For 120 OF America's most enthusiastic wine investors, it was extremely difficult to swallow. Yet, the international wine authorities were nearly unanimous in their advice last March at the most expensive one-day seminar and tasting ever held in this country. Except for a tentative dissent from the romantic Michael Broadbent of Christie's in London, the consensus opinion was: "Do not invest in wine, at least if you expect your future financial yields to outpace Wall Street." Alas, a bottle of 1929 Chateau Latour may be nectar from the gods; it is not, however, a Rembrandt.

Despite this sobering appraisal of the financial limits of investing in wine, there was no rush by the collectors assembled from 18 states and abroad to cash in their "liquid investments." Nor were there any leaps from the Windows on the World restaurant's 107th floor by those who participated in the lavish bacchanalian fest, sponsored by the Manhattan restaurant and by the Wine Spectator newspaper. Moreover, as New York oenophile Dr. Marty Katz sagely observed, while it may not be Saudi Arabian real estate, owning a wine celler confers a cetain sociability, a certain "mystique" that transcends profitability. To that, Michael Broadbent did not dissent.

Katz had good and bad news for the wine investors present, whose personal cellars averaged over 1,000 bottles of wine. The "bad" news was that wines made today in France and elsewhere are not "structured for longevity" as were the great clarets of the 19th century. "While many of the wines of the 1870s were not even drinkable for 30 to 40 years and are enjoyable still, most of today's wines are drinkable very soon and may not even last 30 to 40 years." Unlike the limited, aristocratic wine market of the 1870s, today's market demands earlier-maturing wines to satisfy expanding world demands. This shift, which Katz suggested has intensified since World War II, does not please wine "investors" -- who prefer intense, tannic, long-lived wines such as the 1945 and 1961 clarets.

In the continuing battle between the "collectables" and the "consumables," the "good" news is that today's great wines can indeed be consumed much earlier. Moreover, by purchasing magnum-size bottles -- in which the wine matures more slowly -- and in buying selectively from "great" vintages on "futures," such as the 1975 clarets, wine collectors can still maximize their investment opportunities. Katz cautioned against buying wines older than the excellent 1945 vintage unless the collector knows how the wine has been stored, and then buying only those with healthy color and "ullage" (the airspace between the cork and the wines), which indicate that the wine has not over-oxidized.

In his "hottest" tip, Katz joined subsequent speakers such as Christopher Stevens of Cognac, France, in predicting that the next greatest investment opportunities will come from Australia. "They are developing 'boutique' wines, he noted, "that will become very collectable." Katz further encouraged investors to seek out collectable wines from Italy and Spain, and he had high praise for California's cabernet sauvignon and the late harvest riesling. Regarding "consumables", he favored the 1967 and 1971 clarets for present consumption.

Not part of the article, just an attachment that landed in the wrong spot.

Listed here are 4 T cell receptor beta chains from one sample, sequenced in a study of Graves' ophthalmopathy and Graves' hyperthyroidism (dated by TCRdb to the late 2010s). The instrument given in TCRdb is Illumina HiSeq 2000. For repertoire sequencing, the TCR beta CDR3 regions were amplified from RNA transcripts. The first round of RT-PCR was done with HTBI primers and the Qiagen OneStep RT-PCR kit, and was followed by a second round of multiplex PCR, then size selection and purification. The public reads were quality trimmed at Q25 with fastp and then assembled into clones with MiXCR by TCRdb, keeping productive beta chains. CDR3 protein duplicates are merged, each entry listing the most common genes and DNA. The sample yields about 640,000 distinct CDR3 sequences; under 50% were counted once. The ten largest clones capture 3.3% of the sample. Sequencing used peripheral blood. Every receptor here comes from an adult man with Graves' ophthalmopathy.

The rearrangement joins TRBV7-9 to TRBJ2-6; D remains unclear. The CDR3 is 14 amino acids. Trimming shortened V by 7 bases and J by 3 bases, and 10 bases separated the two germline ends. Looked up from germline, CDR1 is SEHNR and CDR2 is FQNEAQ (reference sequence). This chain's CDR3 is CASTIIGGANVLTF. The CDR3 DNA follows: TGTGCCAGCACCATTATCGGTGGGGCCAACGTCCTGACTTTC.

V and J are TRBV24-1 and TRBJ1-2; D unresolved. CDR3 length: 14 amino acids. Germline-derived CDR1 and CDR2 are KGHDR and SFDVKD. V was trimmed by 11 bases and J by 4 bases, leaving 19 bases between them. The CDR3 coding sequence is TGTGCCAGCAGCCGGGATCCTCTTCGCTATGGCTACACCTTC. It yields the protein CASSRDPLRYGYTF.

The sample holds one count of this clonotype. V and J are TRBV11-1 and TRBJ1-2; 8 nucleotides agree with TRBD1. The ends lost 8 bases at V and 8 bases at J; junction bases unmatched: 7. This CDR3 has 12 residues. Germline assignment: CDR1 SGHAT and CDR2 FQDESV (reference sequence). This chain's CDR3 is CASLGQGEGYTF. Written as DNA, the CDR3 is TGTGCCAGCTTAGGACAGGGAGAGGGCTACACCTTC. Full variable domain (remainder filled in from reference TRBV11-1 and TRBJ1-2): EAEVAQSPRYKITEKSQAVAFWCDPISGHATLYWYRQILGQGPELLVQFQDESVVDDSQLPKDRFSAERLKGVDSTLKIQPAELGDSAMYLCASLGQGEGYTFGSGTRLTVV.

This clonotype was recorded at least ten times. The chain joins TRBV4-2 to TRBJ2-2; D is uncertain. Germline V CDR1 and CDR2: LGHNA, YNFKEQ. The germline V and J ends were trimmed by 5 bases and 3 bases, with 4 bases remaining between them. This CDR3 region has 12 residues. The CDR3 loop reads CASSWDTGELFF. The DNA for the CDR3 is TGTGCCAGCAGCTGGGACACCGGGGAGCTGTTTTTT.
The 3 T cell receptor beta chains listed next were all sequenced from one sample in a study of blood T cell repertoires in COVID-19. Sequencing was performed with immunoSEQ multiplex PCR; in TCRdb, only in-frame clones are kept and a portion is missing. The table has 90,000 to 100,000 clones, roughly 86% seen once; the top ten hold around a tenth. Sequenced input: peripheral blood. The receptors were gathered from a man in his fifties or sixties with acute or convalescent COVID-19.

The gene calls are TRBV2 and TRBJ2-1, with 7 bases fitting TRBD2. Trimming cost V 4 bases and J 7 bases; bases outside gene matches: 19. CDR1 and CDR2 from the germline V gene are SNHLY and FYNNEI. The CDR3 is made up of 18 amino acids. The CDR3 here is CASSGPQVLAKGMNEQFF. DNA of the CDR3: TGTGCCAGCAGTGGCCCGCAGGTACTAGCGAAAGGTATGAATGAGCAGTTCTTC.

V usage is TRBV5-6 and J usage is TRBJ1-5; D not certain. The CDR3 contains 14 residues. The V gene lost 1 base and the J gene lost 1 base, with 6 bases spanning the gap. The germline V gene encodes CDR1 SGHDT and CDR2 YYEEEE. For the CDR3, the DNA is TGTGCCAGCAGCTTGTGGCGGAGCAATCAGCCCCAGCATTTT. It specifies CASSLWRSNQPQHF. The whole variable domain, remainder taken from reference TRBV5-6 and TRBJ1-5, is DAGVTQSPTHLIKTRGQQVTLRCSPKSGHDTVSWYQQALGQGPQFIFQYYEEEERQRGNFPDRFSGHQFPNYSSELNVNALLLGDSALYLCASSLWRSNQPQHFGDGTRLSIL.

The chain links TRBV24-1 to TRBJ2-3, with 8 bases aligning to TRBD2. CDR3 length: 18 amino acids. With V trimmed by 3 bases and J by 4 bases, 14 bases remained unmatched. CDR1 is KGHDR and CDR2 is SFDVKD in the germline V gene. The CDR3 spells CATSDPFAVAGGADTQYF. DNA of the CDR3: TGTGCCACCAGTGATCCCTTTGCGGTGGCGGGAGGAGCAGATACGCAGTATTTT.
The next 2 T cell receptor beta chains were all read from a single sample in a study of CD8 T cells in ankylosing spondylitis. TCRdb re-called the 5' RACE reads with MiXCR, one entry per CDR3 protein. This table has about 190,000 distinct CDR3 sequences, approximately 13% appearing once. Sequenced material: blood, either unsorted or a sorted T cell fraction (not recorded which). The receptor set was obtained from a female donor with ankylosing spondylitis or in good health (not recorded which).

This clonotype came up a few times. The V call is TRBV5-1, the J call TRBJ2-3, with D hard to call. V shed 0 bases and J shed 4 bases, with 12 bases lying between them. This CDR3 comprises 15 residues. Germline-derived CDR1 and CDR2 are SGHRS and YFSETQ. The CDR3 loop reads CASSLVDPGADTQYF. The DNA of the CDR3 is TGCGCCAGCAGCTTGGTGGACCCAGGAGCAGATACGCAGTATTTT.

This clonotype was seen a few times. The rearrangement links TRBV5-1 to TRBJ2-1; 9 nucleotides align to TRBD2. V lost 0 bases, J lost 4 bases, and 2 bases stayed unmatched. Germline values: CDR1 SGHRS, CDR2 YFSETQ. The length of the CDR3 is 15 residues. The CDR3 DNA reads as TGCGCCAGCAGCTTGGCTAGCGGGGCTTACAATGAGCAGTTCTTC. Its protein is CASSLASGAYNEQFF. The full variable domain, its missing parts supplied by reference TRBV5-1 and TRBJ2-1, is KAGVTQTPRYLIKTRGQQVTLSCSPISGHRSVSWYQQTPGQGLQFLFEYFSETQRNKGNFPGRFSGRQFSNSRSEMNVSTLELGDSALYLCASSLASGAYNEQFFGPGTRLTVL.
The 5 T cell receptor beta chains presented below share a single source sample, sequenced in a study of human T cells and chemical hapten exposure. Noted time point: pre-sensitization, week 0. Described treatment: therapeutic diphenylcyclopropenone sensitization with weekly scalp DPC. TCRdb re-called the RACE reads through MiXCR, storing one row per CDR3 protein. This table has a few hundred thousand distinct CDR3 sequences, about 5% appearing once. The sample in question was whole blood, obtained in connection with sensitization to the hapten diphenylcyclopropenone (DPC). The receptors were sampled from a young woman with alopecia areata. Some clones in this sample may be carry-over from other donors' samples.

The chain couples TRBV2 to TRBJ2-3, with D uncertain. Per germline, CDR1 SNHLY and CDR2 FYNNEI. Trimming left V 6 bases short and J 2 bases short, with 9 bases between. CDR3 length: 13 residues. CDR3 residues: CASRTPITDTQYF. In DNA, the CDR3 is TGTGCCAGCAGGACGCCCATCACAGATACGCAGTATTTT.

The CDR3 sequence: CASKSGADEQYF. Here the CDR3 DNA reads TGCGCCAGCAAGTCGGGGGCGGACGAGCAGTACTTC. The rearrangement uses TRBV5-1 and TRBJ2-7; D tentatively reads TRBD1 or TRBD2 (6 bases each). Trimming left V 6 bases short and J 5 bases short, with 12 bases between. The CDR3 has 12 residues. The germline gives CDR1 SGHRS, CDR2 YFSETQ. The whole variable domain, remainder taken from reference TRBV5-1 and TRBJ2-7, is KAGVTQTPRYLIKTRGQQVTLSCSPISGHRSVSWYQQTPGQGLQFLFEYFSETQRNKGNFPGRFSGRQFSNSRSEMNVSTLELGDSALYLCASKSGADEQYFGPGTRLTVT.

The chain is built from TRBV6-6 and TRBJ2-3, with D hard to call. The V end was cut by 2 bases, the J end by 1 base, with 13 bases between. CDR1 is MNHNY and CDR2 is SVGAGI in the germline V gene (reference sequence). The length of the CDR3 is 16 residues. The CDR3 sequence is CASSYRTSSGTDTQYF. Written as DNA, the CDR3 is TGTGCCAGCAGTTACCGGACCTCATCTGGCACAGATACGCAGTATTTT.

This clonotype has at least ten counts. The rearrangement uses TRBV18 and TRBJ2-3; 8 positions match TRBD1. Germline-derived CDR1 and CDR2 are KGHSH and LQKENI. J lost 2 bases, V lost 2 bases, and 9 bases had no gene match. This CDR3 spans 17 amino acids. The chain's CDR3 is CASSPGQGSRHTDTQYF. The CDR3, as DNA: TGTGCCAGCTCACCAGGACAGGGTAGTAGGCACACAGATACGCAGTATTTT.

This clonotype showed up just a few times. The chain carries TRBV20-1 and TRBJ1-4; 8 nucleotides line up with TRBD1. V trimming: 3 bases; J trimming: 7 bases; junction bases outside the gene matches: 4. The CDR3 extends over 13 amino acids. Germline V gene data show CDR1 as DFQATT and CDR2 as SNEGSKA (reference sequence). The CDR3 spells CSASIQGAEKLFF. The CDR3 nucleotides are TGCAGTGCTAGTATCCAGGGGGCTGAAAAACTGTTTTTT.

Ken Onish, vice president-wine for Seagram & Sons, Inc., agreed with Katz that California cabernet has been a sound investment, but warned that investors should move quickly to bolster their positions in California wines, as rising prices for premium chardonnay and cabernet wines threaten to eliminate California as the world's bargain basement for collectables. The next release of BV Private Reserve cabernet is forecast to exceed $300 a case.

Having just returned from Bordeaux, Onish is particularly hopeful that European resistance to the 1978 clarets will cause prices for the abundant 1979 clarets to remain stable or even dip slightly. He says that the 1979 vintage is indeed better than generally reported and that the 1979 pomerols are actually better than their 1978 counterparts.

Onish terms the still moderately-priced, reasonably-available 1975 clarets as excellent investment choices, particularly since the "lesser" 1978 and 1979 vintage clarets are 20 to 30 percent higher in price. But without question, his "insider's" tip is to buy the cru bourgeois wines from proven chateaux in good years such as 1978. In his view, these wines, often averaging half the price of the classified growths, represent an excellent strategy for investing in wines that will mature nicely within 10 years. With improved technology and more careful vinification, many of these wines (such as Greysac, Phelan Segur, Mevney) from the Rhone Valley are, he believes, the best red wine values in France today. And for undifferentiated value, Onish is absolutely convinced that German premium white wines ("mit pradikat") are splendid bargains.

Whether participants in the novel seminar-tasting got $245 worth of information or enjoyment from the one-day enological orgy may be open to question. What is clear, however, is that the sponsors had to return the checks of over 200 wine buffs for whom there was no space. Encouraged by that kind of response, they have scheduled a "wine weekend" in New York for Oct. 16 to 18, 1981; and similar "investment" seminars are being planned for Chicago, Texas, and California.

The days of the $10 wine tasting may never be seen again.